Over a million developers have joined DZone.
{{announcement.body}}
{{announcement.title}}

The Robotic Device That Can Draw and Analyze Blood

DZone's Guide to

The Robotic Device That Can Draw and Analyze Blood

There is a new robotic device that can draw and analyze blood without a doctor present. Click here to learn more.

· IoT Zone ·
Free Resource


Extracting blood is something that happens on a daily basis, but the process can often be incredibly painful and laborious. Researchers from Rutgers University-New Brunswick believe that they’ve come up with a robotic solution to help not only with withdrawing blood but analyzing it.

The work, which was described in this recently published paper, has the potential to significantly improve the workflow in hospitals whilst allowing practitioners to spend more time with patients.

“Integrating miniaturized robotic and microfluidic (lab-on-a-chip) systems, this technology combines the breadth and accuracy of traditional blood drawing and laboratory testing with the speed and convenience of point-of-care testing,” the researchers explain.

The device is completely automated and uses an image-guided robot to draw the blood from the arm of the patient. The sample is then analyzed internally via a centrifuge-based blood analyzer.

Automating Healthcare

Performing diagnostic blood testing is probably the most common clinical procedure in the world. What’s more, it also influences a huge number of medical decisions in both hospitals and laboratories. It’s a process that can be error-strewn, with success usually dependent upon both the skill of the clinician and the physiology of the patient. Equally, the analysis process is incredibly bureaucratic, with most analyses performed in centralized labs that perform huge numbers of tests per day.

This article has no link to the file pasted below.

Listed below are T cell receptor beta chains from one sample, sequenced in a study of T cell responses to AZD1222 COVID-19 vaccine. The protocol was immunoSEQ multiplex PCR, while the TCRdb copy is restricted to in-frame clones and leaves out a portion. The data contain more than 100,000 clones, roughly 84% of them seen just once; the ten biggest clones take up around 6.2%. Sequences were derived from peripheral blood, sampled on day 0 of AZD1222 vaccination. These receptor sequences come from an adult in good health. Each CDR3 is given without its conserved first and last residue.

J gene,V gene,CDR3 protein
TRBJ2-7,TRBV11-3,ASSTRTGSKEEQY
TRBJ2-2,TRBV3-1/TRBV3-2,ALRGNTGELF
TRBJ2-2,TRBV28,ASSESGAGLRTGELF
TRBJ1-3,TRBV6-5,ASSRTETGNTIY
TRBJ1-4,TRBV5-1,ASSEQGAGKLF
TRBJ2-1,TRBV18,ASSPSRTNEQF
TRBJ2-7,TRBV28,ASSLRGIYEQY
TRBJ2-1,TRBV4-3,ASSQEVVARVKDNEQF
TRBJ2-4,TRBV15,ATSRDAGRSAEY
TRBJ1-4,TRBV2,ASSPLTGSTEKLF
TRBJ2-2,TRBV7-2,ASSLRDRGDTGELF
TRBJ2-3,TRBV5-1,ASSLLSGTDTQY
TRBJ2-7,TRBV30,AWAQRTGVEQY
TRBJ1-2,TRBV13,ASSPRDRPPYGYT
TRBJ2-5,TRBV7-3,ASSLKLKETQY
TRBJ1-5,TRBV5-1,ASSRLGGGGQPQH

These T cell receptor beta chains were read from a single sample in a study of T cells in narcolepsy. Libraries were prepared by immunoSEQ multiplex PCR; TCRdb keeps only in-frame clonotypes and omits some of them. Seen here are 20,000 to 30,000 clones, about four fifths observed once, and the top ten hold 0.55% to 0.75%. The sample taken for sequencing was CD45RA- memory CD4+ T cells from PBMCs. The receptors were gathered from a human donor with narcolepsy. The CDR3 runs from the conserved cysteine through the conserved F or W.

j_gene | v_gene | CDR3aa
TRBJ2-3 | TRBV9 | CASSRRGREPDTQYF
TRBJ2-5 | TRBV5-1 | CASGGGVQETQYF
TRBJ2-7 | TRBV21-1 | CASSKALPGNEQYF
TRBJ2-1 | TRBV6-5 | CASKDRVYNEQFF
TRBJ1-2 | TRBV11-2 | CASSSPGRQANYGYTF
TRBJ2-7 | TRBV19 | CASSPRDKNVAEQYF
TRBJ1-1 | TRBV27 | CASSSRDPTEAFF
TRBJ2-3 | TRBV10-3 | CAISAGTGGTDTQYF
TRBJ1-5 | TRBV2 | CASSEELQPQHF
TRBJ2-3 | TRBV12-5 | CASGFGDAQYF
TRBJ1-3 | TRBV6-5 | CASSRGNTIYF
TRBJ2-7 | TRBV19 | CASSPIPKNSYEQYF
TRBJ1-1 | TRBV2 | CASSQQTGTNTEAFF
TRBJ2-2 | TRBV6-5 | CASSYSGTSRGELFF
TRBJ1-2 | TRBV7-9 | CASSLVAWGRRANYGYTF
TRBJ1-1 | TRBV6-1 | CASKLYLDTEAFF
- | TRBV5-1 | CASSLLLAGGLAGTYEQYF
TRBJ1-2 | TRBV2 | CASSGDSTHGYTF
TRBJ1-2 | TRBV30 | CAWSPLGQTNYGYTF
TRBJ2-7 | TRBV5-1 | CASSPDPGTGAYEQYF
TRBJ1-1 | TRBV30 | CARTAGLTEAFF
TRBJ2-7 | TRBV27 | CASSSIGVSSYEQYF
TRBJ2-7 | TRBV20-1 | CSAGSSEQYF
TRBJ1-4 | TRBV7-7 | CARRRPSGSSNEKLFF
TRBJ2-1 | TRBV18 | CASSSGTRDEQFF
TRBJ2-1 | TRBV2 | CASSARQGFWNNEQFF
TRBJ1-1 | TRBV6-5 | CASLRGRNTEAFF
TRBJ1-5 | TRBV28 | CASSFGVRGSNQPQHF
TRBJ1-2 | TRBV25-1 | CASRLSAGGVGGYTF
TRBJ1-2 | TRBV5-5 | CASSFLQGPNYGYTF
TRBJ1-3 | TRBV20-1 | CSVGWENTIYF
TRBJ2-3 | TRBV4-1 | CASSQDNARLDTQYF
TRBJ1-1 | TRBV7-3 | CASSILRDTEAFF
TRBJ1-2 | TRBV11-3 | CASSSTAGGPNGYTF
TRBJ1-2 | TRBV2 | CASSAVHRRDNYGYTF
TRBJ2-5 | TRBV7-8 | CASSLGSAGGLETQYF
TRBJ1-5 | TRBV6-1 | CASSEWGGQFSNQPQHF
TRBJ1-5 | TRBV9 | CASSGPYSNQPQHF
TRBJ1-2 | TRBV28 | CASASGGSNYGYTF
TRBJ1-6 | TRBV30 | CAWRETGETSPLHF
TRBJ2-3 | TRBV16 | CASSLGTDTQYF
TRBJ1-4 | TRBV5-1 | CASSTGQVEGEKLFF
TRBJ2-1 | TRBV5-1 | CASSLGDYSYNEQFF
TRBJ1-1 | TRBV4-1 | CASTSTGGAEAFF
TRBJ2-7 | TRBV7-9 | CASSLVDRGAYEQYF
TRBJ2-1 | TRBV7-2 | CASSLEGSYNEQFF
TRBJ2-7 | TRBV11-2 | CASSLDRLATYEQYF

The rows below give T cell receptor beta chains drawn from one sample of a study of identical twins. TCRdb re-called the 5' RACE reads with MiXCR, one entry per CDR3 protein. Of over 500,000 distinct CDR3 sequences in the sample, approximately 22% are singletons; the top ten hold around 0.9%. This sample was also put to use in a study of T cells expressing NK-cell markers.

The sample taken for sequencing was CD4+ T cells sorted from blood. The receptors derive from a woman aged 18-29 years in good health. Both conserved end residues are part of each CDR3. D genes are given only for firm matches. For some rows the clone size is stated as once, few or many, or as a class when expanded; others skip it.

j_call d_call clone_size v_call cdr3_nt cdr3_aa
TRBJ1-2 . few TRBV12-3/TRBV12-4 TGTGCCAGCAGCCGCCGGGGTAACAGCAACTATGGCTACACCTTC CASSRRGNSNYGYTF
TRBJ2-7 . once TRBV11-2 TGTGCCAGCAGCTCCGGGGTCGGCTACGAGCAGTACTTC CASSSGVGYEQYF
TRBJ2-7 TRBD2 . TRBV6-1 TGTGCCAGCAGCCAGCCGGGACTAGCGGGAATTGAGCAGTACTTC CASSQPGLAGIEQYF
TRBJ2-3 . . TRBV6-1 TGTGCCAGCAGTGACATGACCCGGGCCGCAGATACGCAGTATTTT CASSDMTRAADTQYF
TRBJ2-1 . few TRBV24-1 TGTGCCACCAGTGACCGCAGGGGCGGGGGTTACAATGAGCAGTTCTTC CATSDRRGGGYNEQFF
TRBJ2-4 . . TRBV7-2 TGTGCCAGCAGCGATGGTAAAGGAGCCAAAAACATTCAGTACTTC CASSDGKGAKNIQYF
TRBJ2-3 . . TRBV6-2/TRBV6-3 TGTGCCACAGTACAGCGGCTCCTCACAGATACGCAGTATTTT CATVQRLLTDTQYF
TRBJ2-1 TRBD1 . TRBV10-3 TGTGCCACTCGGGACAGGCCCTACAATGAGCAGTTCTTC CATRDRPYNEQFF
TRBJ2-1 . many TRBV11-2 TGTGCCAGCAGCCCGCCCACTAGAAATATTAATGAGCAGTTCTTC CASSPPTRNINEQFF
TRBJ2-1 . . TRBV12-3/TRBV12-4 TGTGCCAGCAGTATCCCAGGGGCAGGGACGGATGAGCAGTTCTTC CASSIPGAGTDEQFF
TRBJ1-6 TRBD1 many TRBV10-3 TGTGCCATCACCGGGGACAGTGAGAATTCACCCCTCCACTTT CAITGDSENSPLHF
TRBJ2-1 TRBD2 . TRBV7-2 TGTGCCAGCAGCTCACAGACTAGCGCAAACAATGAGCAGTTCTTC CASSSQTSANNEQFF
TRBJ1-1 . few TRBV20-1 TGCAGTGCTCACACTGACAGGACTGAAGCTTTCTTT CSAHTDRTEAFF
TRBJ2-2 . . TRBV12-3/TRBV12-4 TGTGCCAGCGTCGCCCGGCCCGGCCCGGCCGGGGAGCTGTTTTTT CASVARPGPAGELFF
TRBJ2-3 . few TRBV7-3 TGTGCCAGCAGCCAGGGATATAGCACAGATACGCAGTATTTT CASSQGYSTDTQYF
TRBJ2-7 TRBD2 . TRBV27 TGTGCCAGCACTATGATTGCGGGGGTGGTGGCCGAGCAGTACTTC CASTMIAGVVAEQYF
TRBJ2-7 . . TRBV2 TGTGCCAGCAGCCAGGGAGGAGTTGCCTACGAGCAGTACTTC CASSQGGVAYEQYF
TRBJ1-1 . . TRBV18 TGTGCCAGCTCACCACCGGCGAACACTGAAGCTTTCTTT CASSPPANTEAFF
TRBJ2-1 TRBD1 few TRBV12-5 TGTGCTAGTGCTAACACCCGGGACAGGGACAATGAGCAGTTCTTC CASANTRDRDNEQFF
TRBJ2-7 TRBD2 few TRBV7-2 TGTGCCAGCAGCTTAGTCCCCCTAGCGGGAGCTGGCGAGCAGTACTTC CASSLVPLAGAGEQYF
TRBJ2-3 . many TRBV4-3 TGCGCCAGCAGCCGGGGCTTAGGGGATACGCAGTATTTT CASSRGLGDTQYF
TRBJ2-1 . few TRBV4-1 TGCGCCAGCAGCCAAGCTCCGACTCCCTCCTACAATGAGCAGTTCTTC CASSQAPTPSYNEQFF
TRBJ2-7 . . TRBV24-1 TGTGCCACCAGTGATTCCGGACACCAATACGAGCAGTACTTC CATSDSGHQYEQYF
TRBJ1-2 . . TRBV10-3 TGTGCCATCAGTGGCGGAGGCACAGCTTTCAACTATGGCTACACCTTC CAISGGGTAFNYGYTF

The device is capable of providing highly accurate results from a simple white blood cell test. It does this by utilizing a blood-like fluid that is spiked with fluorescent microbeads. The testing process then uses artificial arms complete with plastic tubes that serve as blood vessels. The team believes that the device can perform rapid tests bedside, in the emergency room, in clinics, or even in the ambulance on the way to the hospital.

“When designing the system, our focus was on creating a modular and expandable device,” they say. “With our relatively simple chip design and analysis techniques, the device can be extended to incorporate a broader panel of tests in the future.”

Topics:
iot ,robots ,blood ,health ,iot healthcare

Published at DZone with permission of

Opinions expressed by DZone contributors are their own.

{{ parent.title || parent.header.title}}

{{ parent.tldr }}

{{ parent.urlSource.name }}